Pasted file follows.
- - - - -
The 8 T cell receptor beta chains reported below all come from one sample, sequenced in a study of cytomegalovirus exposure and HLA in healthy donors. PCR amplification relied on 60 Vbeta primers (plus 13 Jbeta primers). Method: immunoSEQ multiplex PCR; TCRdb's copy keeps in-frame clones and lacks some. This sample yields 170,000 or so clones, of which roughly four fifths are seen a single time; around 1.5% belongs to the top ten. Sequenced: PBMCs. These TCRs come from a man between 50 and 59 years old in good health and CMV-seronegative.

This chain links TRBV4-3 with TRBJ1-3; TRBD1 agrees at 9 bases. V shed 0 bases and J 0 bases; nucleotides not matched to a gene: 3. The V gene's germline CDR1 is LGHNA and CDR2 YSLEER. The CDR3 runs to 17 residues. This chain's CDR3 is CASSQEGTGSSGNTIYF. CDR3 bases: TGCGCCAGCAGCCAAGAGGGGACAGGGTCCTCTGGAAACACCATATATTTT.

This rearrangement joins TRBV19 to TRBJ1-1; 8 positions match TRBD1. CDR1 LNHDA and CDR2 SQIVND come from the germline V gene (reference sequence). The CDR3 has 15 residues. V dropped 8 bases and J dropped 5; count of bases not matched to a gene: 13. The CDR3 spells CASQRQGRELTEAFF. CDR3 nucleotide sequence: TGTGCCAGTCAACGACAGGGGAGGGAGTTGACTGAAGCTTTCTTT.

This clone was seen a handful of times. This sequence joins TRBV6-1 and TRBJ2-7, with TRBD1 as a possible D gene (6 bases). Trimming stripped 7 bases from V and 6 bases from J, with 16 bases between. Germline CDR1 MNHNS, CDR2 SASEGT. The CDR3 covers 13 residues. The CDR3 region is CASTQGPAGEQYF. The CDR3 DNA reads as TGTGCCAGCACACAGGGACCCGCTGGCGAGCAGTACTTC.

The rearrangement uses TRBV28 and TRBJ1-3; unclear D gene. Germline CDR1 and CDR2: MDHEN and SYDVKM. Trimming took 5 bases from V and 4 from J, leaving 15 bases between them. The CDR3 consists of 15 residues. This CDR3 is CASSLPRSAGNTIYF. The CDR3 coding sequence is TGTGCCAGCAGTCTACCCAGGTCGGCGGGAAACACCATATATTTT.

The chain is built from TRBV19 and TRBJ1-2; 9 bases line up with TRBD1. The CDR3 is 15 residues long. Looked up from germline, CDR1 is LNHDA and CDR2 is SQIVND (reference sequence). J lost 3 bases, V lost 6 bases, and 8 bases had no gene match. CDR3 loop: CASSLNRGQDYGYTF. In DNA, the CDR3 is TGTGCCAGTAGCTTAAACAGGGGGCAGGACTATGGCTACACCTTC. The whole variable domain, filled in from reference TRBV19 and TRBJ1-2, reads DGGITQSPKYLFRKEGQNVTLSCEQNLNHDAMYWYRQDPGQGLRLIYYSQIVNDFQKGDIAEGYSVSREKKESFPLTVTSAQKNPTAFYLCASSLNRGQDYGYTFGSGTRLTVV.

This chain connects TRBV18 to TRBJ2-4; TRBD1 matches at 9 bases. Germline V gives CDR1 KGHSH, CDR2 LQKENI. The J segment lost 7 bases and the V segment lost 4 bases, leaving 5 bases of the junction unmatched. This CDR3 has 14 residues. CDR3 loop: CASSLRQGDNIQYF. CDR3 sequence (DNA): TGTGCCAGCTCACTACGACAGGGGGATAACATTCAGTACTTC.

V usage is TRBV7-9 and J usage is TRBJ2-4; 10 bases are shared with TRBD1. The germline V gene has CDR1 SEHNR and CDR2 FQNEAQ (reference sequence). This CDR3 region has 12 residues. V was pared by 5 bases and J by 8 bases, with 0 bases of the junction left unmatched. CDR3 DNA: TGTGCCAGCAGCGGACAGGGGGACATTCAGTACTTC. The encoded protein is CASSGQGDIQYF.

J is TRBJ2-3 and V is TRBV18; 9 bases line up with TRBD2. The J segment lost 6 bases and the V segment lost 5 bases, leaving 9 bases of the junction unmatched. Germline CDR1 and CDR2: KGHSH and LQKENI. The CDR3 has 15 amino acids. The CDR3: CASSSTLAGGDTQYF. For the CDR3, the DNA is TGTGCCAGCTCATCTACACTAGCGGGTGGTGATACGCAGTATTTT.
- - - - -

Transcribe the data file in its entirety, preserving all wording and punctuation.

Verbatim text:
The 8 T cell receptor beta chains reported below all come from one sample, sequenced in a study of cytomegalovirus exposure and HLA in healthy donors. PCR amplification relied on 60 Vbeta primers (plus 13 Jbeta primers). Method: immunoSEQ multiplex PCR; TCRdb's copy keeps in-frame clones and lacks some. This sample yields 170,000 or so clones, of which roughly four fifths are seen a single time; around 1.5% belongs to the top ten. Sequenced: PBMCs. These TCRs come from a man between 50 and 59 years old in good health and CMV-seronegative.

This chain links TRBV4-3 with TRBJ1-3; TRBD1 agrees at 9 bases. V shed 0 bases and J 0 bases; nucleotides not matched to a gene: 3. The V gene's germline CDR1 is LGHNA and CDR2 YSLEER. The CDR3 runs to 17 residues. This chain's CDR3 is CASSQEGTGSSGNTIYF. CDR3 bases: TGCGCCAGCAGCCAAGAGGGGACAGGGTCCTCTGGAAACACCATATATTTT.

This rearrangement joins TRBV19 to TRBJ1-1; 8 positions match TRBD1. CDR1 LNHDA and CDR2 SQIVND come from the germline V gene (reference sequence). The CDR3 has 15 residues. V dropped 8 bases and J dropped 5; count of bases not matched to a gene: 13. The CDR3 spells CASQRQGRELTEAFF. CDR3 nucleotide sequence: TGTGCCAGTCAACGACAGGGGAGGGAGTTGACTGAAGCTTTCTTT.

This clone was seen a handful of times. This sequence joins TRBV6-1 and TRBJ2-7, with TRBD1 as a possible D gene (6 bases). Trimming stripped 7 bases from V and 6 bases from J, with 16 bases between. Germline CDR1 MNHNS, CDR2 SASEGT. The CDR3 covers 13 residues. The CDR3 region is CASTQGPAGEQYF. The CDR3 DNA reads as TGTGCCAGCACACAGGGACCCGCTGGCGAGCAGTACTTC.

The rearrangement uses TRBV28 and TRBJ1-3; unclear D gene. Germline CDR1 and CDR2: MDHEN and SYDVKM. Trimming took 5 bases from V and 4 from J, leaving 15 bases between them. The CDR3 consists of 15 residues. This CDR3 is CASSLPRSAGNTIYF. The CDR3 coding sequence is TGTGCCAGCAGTCTACCCAGGTCGGCGGGAAACACCATATATTTT.

The chain is built from TRBV19 and TRBJ1-2; 9 bases line up with TRBD1. The CDR3 is 15 residues long. Looked up from germline, CDR1 is LNHDA and CDR2 is SQIVND (reference sequence). J lost 3 bases, V lost 6 bases, and 8 bases had no gene match. CDR3 loop: CASSLNRGQDYGYTF. In DNA, the CDR3 is TGTGCCAGTAGCTTAAACAGGGGGCAGGACTATGGCTACACCTTC. The whole variable domain, filled in from reference TRBV19 and TRBJ1-2, reads DGGITQSPKYLFRKEGQNVTLSCEQNLNHDAMYWYRQDPGQGLRLIYYSQIVNDFQKGDIAEGYSVSREKKESFPLTVTSAQKNPTAFYLCASSLNRGQDYGYTFGSGTRLTVV.

This chain connects TRBV18 to TRBJ2-4; TRBD1 matches at 9 bases. Germline V gives CDR1 KGHSH, CDR2 LQKENI. The J segment lost 7 bases and the V segment lost 4 bases, leaving 5 bases of the junction unmatched. This CDR3 has 14 residues. CDR3 loop: CASSLRQGDNIQYF. CDR3 sequence (DNA): TGTGCCAGCTCACTACGACAGGGGGATAACATTCAGTACTTC.

V usage is TRBV7-9 and J usage is TRBJ2-4; 10 bases are shared with TRBD1. The germline V gene has CDR1 SEHNR and CDR2 FQNEAQ (reference sequence). This CDR3 region has 12 residues. V was pared by 5 bases and J by 8 bases, with 0 bases of the junction left unmatched. CDR3 DNA: TGTGCCAGCAGCGGACAGGGGGACATTCAGTACTTC. The encoded protein is CASSGQGDIQYF.

J is TRBJ2-3 and V is TRBV18; 9 bases line up with TRBD2. The J segment lost 6 bases and the V segment lost 5 bases, leaving 9 bases of the junction unmatched. Germline CDR1 and CDR2: KGHSH and LQKENI. The CDR3 has 15 amino acids. The CDR3: CASSSTLAGGDTQYF. For the CDR3, the DNA is TGTGCCAGCTCATCTACACTAGCGGGTGGTGATACGCAGTATTTT.